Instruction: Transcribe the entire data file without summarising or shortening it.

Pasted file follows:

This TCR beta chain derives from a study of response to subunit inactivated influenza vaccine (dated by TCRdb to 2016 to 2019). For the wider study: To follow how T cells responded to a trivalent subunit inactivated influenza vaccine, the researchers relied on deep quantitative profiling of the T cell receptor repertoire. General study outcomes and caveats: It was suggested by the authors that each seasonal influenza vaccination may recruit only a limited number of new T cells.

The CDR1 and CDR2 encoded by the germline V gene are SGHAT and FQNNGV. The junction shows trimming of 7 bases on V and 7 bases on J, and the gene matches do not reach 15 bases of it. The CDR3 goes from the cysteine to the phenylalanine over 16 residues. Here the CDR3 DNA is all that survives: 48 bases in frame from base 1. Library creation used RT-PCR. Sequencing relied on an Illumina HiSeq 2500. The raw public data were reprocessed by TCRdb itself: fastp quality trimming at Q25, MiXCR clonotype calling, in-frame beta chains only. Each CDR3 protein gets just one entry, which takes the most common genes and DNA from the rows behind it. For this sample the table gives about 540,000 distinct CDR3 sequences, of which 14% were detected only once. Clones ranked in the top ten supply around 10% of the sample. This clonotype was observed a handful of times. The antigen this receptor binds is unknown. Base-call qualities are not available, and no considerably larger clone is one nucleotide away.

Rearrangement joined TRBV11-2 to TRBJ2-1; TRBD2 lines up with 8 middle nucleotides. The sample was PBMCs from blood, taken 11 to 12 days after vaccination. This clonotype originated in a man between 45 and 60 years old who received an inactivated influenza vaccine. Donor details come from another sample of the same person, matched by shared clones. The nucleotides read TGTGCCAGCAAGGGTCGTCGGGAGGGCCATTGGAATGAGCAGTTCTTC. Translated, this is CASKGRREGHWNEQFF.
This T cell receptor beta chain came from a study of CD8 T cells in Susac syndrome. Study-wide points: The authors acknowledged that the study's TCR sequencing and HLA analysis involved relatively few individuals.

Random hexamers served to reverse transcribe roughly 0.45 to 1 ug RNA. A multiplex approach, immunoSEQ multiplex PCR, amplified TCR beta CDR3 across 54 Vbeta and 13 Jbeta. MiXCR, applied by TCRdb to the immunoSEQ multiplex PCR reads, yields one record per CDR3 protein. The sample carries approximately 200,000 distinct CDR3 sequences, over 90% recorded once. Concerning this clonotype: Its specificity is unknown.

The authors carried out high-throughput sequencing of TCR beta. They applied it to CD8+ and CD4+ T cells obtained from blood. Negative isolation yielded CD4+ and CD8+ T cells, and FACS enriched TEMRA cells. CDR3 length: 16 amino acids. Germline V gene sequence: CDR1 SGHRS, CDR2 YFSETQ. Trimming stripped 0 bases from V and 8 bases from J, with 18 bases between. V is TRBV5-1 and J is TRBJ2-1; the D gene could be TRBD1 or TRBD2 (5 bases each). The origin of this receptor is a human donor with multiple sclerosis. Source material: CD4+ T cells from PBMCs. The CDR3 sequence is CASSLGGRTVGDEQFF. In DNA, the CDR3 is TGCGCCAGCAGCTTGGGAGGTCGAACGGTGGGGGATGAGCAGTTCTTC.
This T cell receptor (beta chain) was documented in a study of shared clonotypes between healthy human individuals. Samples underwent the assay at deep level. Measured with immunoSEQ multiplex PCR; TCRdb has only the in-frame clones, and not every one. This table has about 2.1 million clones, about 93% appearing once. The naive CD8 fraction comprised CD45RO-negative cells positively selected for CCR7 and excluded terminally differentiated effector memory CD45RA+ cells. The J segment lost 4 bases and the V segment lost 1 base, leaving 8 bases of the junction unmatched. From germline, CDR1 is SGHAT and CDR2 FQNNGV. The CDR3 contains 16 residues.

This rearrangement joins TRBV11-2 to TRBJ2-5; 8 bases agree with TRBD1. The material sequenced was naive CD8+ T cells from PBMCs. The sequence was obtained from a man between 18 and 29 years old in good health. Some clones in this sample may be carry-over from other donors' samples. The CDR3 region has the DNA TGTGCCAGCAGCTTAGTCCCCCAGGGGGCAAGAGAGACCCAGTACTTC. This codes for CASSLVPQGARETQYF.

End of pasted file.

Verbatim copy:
This TCR beta chain derives from a study of response to subunit inactivated influenza vaccine (dated by TCRdb to 2016 to 2019). For the wider study: To follow how T cells responded to a trivalent subunit inactivated influenza vaccine, the researchers relied on deep quantitative profiling of the T cell receptor repertoire. General study outcomes and caveats: It was suggested by the authors that each seasonal influenza vaccination may recruit only a limited number of new T cells.

The CDR1 and CDR2 encoded by the germline V gene are SGHAT and FQNNGV. The junction shows trimming of 7 bases on V and 7 bases on J, and the gene matches do not reach 15 bases of it. The CDR3 goes from the cysteine to the phenylalanine over 16 residues. Here the CDR3 DNA is all that survives: 48 bases in frame from base 1. Library creation used RT-PCR. Sequencing relied on an Illumina HiSeq 2500. The raw public data were reprocessed by TCRdb itself: fastp quality trimming at Q25, MiXCR clonotype calling, in-frame beta chains only. Each CDR3 protein gets just one entry, which takes the most common genes and DNA from the rows behind it. For this sample the table gives about 540,000 distinct CDR3 sequences, of which 14% were detected only once. Clones ranked in the top ten supply around 10% of the sample. This clonotype was observed a handful of times. The antigen this receptor binds is unknown. Base-call qualities are not available, and no considerably larger clone is one nucleotide away.

Rearrangement joined TRBV11-2 to TRBJ2-1; TRBD2 lines up with 8 middle nucleotides. The sample was PBMCs from blood, taken 11 to 12 days after vaccination. This clonotype originated in a man between 45 and 60 years old who received an inactivated influenza vaccine. Donor details come from another sample of the same person, matched by shared clones. The nucleotides read TGTGCCAGCAAGGGTCGTCGGGAGGGCCATTGGAATGAGCAGTTCTTC. Translated, this is CASKGRREGHWNEQFF.
This T cell receptor beta chain came from a study of CD8 T cells in Susac syndrome. Study-wide points: The authors acknowledged that the study's TCR sequencing and HLA analysis involved relatively few individuals.

Random hexamers served to reverse transcribe roughly 0.45 to 1 ug RNA. A multiplex approach, immunoSEQ multiplex PCR, amplified TCR beta CDR3 across 54 Vbeta and 13 Jbeta. MiXCR, applied by TCRdb to the immunoSEQ multiplex PCR reads, yields one record per CDR3 protein. The sample carries approximately 200,000 distinct CDR3 sequences, over 90% recorded once. Concerning this clonotype: Its specificity is unknown.

The authors carried out high-throughput sequencing of TCR beta. They applied it to CD8+ and CD4+ T cells obtained from blood. Negative isolation yielded CD4+ and CD8+ T cells, and FACS enriched TEMRA cells. CDR3 length: 16 amino acids. Germline V gene sequence: CDR1 SGHRS, CDR2 YFSETQ. Trimming stripped 0 bases from V and 8 bases from J, with 18 bases between. V is TRBV5-1 and J is TRBJ2-1; the D gene could be TRBD1 or TRBD2 (5 bases each). The origin of this receptor is a human donor with multiple sclerosis. Source material: CD4+ T cells from PBMCs. The CDR3 sequence is CASSLGGRTVGDEQFF. In DNA, the CDR3 is TGCGCCAGCAGCTTGGGAGGTCGAACGGTGGGGGATGAGCAGTTCTTC.
This T cell receptor (beta chain) was documented in a study of shared clonotypes between healthy human individuals. Samples underwent the assay at deep level. Measured with immunoSEQ multiplex PCR; TCRdb has only the in-frame clones, and not every one. This table has about 2.1 million clones, about 93% appearing once. The naive CD8 fraction comprised CD45RO-negative cells positively selected for CCR7 and excluded terminally differentiated effector memory CD45RA+ cells. The J segment lost 4 bases and the V segment lost 1 base, leaving 8 bases of the junction unmatched. From germline, CDR1 is SGHAT and CDR2 FQNNGV. The CDR3 contains 16 residues.

This rearrangement joins TRBV11-2 to TRBJ2-5; 8 bases agree with TRBD1. The material sequenced was naive CD8+ T cells from PBMCs. The sequence was obtained from a man between 18 and 29 years old in good health. Some clones in this sample may be carry-over from other donors' samples. The CDR3 region has the DNA TGTGCCAGCAGCTTAGTCCCCCAGGGGGCAAGAGAGACCCAGTACTTC. This codes for CASSLVPQGARETQYF.